At Joanna Delia's Valletta place, The House, you never know who you're going to meet or what you might encounter. Last Monday there was wine and moonlight on her terrace overlooking the panorama and lights of Grand Harbour. Then leafing through his new 'silvered' book, nearly five-hundred lavish pages of it, with the Hungarian architect, designer and curator Ferenczfy-Kovács Attila – a lean black-garbed figure of tattoos and ringed fingers, journeying darkness, soul-states and memorial, the nerve crossings of womb, heart and mind. Iconic creator of the House of Terror, Holocaust Museum and House of Fates in Budapest. The man who stage-designed Zubin Mehta's Il Trovatore at the Vienna State Opera. Fantasist supreme, humanist extraordinary, humility in every word, a listener. Come Saturday night it was the turn of two sinuous Mexican dancers to seduce attention in an automaton routine of gesture, light and shadow reviving Valletta 18's Altofest endeavour four years ago, their wiry actor/dancer director Giovanni Trono as clingingly embracing as ever. It's good to see him again. Back on the terrace, encounter receding, audience dispersed, I look eastwards to see a vast half-moon, ochre red, rising lantern-like out of the ocean, Mars, Jupiter and Saturn waiting to greet her. A primordial scene unchanged for as long as man has stood on this spot.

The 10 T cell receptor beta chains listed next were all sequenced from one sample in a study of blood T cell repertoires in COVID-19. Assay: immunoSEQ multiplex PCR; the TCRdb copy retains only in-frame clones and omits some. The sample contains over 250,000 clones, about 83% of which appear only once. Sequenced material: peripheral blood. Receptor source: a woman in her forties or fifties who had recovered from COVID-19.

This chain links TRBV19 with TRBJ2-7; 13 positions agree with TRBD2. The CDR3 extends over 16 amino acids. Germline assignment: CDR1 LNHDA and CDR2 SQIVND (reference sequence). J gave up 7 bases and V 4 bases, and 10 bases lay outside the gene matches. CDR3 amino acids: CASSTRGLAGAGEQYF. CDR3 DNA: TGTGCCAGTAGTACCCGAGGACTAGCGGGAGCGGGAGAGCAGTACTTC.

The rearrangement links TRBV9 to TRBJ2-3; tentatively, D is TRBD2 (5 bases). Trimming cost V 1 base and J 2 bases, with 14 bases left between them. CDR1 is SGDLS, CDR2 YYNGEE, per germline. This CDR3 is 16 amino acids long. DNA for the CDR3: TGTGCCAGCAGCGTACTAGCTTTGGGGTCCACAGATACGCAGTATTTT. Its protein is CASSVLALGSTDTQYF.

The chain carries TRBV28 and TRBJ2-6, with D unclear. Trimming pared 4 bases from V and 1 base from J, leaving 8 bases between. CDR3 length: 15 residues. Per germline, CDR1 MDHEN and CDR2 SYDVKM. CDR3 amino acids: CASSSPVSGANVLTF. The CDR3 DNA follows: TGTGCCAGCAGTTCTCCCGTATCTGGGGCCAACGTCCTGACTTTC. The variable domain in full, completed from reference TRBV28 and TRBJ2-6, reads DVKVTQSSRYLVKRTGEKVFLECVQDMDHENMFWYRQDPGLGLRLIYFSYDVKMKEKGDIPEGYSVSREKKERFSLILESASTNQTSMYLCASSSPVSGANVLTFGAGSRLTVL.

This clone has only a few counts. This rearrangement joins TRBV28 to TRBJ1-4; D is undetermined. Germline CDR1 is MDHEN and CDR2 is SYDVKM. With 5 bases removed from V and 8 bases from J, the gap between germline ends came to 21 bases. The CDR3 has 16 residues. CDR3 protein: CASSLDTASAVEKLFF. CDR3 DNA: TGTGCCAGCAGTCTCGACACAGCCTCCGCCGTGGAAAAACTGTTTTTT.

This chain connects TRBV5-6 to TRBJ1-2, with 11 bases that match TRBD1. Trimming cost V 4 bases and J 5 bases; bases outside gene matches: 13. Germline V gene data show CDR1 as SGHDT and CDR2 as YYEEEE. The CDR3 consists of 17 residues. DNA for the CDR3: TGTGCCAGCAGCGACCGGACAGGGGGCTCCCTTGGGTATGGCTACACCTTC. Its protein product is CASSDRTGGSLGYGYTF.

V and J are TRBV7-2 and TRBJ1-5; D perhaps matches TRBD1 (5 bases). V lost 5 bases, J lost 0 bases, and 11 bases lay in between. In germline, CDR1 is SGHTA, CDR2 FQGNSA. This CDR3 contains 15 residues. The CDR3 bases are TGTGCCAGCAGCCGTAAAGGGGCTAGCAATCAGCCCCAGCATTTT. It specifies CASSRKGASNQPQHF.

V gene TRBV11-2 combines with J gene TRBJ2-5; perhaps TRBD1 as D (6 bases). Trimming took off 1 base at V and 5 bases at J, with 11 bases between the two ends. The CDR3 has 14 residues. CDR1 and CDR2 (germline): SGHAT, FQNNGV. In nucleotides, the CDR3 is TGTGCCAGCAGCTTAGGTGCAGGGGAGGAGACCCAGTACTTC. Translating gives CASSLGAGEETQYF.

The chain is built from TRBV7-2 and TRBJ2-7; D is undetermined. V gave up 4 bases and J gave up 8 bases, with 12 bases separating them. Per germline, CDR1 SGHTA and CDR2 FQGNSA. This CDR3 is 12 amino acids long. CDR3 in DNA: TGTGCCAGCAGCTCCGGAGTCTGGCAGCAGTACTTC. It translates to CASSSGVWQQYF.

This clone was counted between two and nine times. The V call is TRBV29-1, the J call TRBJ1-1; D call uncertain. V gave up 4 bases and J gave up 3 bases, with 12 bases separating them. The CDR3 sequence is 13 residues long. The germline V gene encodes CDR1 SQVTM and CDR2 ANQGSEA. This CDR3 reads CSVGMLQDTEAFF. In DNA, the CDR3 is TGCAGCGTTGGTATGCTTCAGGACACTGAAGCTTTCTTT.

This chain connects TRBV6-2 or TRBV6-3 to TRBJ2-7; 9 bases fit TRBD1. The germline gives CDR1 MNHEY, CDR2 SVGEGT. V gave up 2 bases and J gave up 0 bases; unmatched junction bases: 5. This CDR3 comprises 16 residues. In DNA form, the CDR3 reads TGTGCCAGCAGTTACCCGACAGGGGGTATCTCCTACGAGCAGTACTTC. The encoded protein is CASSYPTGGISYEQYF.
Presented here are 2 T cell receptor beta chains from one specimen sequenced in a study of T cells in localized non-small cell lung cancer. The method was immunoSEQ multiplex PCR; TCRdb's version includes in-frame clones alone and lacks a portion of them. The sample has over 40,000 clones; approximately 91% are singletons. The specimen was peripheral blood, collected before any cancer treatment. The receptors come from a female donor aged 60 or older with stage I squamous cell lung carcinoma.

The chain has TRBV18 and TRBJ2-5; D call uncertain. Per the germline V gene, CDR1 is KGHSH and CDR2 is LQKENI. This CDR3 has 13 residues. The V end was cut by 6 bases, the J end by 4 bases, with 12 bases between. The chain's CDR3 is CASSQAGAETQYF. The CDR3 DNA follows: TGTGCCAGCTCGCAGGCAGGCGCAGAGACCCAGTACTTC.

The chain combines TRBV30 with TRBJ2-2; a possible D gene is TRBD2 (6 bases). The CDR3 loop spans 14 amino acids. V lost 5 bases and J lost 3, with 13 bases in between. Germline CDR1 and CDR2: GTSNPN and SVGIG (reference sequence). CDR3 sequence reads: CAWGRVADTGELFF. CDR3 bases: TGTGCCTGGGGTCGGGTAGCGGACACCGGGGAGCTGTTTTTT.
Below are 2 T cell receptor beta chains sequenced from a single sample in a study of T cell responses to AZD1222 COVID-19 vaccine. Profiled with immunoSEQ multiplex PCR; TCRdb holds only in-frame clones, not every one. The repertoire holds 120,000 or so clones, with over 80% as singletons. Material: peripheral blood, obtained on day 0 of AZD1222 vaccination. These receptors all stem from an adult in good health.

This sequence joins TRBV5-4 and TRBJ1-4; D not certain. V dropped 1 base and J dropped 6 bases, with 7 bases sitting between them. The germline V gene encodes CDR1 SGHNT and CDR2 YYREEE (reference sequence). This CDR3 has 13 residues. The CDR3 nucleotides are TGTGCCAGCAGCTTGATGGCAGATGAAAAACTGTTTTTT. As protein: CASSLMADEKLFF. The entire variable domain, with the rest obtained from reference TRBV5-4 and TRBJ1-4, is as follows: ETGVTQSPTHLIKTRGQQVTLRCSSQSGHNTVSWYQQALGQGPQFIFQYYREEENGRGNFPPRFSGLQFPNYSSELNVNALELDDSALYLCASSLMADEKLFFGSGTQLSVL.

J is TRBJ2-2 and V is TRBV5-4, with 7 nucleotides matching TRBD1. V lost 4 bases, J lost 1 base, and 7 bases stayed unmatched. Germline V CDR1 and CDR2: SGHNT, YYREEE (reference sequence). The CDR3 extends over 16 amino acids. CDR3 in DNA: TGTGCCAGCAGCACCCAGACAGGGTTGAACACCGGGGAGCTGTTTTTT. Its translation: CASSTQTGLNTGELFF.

17 October 2022